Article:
Until I learned that my grandmother's brother, Charlie, had scarlet fever at age 4, and became deaf and wound up in a Catholic (or Protestant) boarding school for the deaf (all this was in Montreal, back in the 20's) where he flourished, marrying Pansy, also deaf, and mute as well. We murmured when we learned that they remained Protestants, or Catholics -- out of gratitude we all assumed. Back then, people stared solemnly into the camera, as though they were sitting for an oil portrait, but not my great grandmother, Channa (changed to Anna by immigration). Her smile was crooked, wide, rich. From the gut. What/Who gave her that supremely contented smile? With her big floppy hat, and sun dresses in every shot, we all agreed she could have been part of the impressionist movement of painters. Widowed three times (though first husband is only a rumor. Who was he we murmured) she stood, like a pioneer woman, looking square into the camera, her daughter, granddaughter and occasionally great grand daughter in the shot with her. Young cousin geneaologist remarked repeatedly -- "the four matriarchs!" David Zvi, whose name matches that of a name on a list found in an on-line note, that of a tinker in the tiny shtetl, Pode Illoie, in Rumania, where we had the Rumanian spelling of our name -- Hahamovici -- moved to then-Palestine, and started a family line one of whom marrired into a line that changed their name to Gur. Gur? Like the name of the Hebrews you read about in the Bible?! Was that their idea? Were they Biblically-oriented immigrants? Why did they take on the name Gur? The Hahamys, the offspring of that fleeing resident of Pode Illoie struck out for a life in Palestine, while my grandparents, after a new tax on the Jews of Pode Illoie, scrambled for enough money for steerage to Canada. Pa (as my grandfather was called) sought to bring his sister Fagie over, and with his brother Louis received permission, even though she was not going to be a farmer, which as one document our geneaologist uncovered, was the sole skill sought after by Canadian Immigration. But if she were free of diseases, if she were literate, and if she would promise to work in their coffee and tea business...then she could come. And she did. Our Uncle Dave, who had remained silent whenever asked about his experiences in WWII, a "just war," he said, revealed his memories. When Uncle Dave, a self described Socialist, knew he was dying, he finally spoke about it, answering a dozen questions posed to him by our family historian. It was nearing 1 a.m. and a few of us read his words over each others' shoulders. He had ridden onto the beaches of Normandy two weeks after D-Day. (young cousin, the interlocutor) Q: 'What were you feeling then?' He replied, 'What was I -- a Jewish kid from Montreal -- doing here?' 'He must have other thoughts and feelings' I said aloud. 'That was a cover up for something more.' 'No, that was it!' the historian replied. 'That says it all.' We read, we pored over the pictures, discussed, argued and glanced at the spindly, many armed tree.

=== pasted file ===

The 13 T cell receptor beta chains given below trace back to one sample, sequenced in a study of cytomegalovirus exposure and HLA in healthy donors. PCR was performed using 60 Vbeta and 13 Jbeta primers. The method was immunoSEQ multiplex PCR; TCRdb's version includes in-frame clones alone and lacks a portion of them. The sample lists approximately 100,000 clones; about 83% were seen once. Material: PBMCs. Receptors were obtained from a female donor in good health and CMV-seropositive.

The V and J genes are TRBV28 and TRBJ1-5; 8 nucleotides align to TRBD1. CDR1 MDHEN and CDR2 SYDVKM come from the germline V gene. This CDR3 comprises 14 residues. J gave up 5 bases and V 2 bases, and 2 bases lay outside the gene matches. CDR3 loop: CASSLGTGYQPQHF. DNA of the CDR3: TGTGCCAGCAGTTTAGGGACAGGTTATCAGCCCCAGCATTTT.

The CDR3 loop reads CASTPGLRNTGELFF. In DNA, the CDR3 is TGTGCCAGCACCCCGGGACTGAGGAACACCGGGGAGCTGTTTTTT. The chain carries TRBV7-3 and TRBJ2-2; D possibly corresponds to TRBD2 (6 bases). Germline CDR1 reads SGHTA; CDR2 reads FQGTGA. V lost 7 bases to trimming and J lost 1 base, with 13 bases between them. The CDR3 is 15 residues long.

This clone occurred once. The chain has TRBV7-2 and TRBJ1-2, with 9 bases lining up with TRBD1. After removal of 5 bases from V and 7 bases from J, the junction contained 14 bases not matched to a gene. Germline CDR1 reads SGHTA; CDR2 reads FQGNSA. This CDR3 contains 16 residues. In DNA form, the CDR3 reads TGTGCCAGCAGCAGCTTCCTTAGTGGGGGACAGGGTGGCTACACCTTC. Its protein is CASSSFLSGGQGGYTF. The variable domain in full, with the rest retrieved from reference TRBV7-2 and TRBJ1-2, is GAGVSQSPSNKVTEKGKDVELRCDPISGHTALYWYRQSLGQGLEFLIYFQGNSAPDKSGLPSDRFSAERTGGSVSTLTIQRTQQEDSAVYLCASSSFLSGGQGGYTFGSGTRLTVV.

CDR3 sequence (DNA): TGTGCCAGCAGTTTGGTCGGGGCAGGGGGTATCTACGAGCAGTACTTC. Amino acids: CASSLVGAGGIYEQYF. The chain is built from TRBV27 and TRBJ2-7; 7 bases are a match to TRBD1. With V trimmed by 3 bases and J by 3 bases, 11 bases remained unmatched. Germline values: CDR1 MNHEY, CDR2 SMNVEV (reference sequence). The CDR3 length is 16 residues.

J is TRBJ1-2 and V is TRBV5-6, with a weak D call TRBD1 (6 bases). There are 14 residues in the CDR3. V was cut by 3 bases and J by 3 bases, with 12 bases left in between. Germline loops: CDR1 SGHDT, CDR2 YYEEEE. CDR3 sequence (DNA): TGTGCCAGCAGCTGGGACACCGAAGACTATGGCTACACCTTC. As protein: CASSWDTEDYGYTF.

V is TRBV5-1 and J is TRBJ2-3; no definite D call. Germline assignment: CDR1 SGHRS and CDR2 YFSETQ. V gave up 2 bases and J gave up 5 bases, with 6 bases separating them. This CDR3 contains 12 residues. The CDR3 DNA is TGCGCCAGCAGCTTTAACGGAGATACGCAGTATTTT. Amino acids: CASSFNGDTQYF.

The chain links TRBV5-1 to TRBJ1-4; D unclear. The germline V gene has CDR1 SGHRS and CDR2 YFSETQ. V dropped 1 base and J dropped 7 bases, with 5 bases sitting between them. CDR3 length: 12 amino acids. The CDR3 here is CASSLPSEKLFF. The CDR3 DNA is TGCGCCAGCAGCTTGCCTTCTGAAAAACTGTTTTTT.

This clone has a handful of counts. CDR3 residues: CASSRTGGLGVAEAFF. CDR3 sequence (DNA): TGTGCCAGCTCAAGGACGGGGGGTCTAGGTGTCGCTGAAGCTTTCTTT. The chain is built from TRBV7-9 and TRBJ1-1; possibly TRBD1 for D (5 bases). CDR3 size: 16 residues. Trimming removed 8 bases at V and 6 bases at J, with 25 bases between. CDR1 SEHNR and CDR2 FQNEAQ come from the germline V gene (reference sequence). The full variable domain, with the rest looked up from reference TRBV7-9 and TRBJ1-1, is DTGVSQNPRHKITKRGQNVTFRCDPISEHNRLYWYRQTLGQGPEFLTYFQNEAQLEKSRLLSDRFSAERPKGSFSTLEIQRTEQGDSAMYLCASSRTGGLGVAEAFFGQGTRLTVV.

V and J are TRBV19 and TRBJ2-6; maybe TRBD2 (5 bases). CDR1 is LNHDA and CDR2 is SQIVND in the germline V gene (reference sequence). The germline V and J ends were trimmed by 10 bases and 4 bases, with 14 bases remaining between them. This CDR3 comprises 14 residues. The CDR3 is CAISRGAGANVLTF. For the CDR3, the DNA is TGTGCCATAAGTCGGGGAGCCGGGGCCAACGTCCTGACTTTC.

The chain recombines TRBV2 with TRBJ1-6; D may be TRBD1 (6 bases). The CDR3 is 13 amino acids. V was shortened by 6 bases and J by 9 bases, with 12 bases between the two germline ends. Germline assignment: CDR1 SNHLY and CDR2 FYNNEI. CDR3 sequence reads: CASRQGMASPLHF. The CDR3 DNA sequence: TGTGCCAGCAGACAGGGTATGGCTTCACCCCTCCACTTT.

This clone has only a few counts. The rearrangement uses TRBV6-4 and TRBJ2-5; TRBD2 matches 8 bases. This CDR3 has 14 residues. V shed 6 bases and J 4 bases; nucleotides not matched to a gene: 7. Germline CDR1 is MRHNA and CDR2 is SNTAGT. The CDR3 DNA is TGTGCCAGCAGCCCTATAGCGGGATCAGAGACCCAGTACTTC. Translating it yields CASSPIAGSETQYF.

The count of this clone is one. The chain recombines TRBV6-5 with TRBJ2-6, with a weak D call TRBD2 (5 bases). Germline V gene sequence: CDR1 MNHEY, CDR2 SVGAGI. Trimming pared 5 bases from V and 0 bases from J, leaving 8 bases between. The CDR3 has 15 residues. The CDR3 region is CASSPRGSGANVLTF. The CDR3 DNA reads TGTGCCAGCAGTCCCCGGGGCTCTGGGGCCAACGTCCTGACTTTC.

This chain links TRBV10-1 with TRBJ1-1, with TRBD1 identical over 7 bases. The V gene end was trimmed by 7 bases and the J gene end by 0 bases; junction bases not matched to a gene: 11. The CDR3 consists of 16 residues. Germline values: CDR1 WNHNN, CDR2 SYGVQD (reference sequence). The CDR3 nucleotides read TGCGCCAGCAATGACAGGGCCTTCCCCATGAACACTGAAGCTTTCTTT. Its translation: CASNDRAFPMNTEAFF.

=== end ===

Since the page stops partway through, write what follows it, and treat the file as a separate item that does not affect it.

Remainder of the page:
The past. It throws as much mystery at you as it provides information. But it's the mystery of it that gives you a kind of thrill. And there's a feeling of arriving at corroboration. History is real, it's true! Finding my place in the common history of the world has a sort of wonder in it and somehow -- it's strange how intense the feeling is -- it fills me with joy. And I feel literally connected. Those long skinny lines, taking left and right turns and dropping down and down like the thread of a spider, until there I am, a circle below a circle and a square. A square (or a circle) next to me, labelled Al. Some day maybe there'll be a descendant of my wing sitting on the floor around a coffee table with a bunch of cousins and someone will throw out a detail about their distant cousin, a generation or two above them on the "family tree." And that as yet unborn being will muse, "I think she was a filmmaker" Someone else as yet unborn: "Oh yeah?"